In the political press game, you’ve got to respond to bad press, quickly and loudly.
If you don’t defend yourself, people will assume you are guilty. It’s a form of public opinion that goes back to high school.
Remember when you used to hear rumors about someone in high school? You always assumed the gossip was true unless the person came out and denied it in a credible way. The laws of human behavior haven’t changed since then. If a source is credible, most people are going to believe the bad press has merit unless there is a strong denial involved by the accused.
It’s no different in politics.
If your candidate is accused of doing something that he or she didn’t do, make sure your denial is clear and crisp. There must be no reading between the lines. Don’t mince words when you tell the reporter or producer that the allegation is false. And if you talk on television, don’t give viewers an opportunity to draw their own conclusions. Make it easy for them to believe that the accusations are false.
Be clear in your denial.
President Bill Clinton was a master communicator and he articulated his denial to perfection when he told America in 1998 the allegations against him involving Monica Lewinsky were false: “I want to say one thing to the America people. I want you to listen to me. I’m going to say this again. I did not have sexual relations with that woman, Miss Lewinsky.”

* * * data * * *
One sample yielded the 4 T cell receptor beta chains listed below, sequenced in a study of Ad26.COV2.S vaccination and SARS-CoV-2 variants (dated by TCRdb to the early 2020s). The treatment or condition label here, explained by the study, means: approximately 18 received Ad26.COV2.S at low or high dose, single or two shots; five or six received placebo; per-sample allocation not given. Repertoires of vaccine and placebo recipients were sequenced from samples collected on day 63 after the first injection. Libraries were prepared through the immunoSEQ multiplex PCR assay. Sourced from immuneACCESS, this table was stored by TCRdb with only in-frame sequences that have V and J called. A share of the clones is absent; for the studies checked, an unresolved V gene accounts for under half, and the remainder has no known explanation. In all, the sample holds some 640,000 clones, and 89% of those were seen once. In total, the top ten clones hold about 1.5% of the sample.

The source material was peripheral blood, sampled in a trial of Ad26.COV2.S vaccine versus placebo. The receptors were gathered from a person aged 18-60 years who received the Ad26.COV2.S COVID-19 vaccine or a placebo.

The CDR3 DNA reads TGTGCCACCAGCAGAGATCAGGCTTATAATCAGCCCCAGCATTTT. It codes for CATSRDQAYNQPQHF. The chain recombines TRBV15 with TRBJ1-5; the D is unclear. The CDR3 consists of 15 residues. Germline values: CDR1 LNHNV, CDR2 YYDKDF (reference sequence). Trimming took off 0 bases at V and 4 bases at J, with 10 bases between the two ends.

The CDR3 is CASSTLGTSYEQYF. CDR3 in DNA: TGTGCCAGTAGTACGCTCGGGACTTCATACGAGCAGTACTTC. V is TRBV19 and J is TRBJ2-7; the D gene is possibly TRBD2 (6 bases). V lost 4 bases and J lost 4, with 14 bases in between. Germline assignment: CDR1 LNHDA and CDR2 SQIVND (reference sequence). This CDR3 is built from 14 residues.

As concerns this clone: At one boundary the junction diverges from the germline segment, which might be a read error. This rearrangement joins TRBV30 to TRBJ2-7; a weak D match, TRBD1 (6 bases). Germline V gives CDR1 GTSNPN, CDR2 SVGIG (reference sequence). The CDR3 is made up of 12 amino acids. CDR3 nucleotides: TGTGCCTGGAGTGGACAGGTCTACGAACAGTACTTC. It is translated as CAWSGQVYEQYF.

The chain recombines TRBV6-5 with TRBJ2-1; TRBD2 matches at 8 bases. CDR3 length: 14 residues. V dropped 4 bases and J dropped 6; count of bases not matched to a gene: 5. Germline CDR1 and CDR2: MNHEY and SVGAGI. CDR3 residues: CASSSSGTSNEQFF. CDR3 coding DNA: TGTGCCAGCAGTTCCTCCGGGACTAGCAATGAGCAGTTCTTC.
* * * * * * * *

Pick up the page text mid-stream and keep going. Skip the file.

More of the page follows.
The President sounded sincere, honest and straightforward in his denial, and many people, including myself, assumed he was the victim of dirty politics.
But What Happens when the Accusations are True?
I’m of the journalism school that subscribes it will almost always hurt you to decline an interview with the media, regardless of whether you are guilty or innocent. If you say no to an interview, you have virtually no chance of shaping the story’s coverage.
However, if you say yes to an interview and artfully prepare your statements you can at least maintain damage control.
There are several reasons why I say it will almost always hurt you to not talk to the media. The most important reason is you give a reporter full reign to pursue his or her story when you decline to speak on the record. You effectively remove a reporter’s checks and balances by refusing to respond to the allegations.
Mark Macias is author of the crisis communications book, Beat the Press: Your Guide to Managing the Media. He has run crisis media campaigns for politicians and nonprofit organizations. You can read more at MaciasPR.com.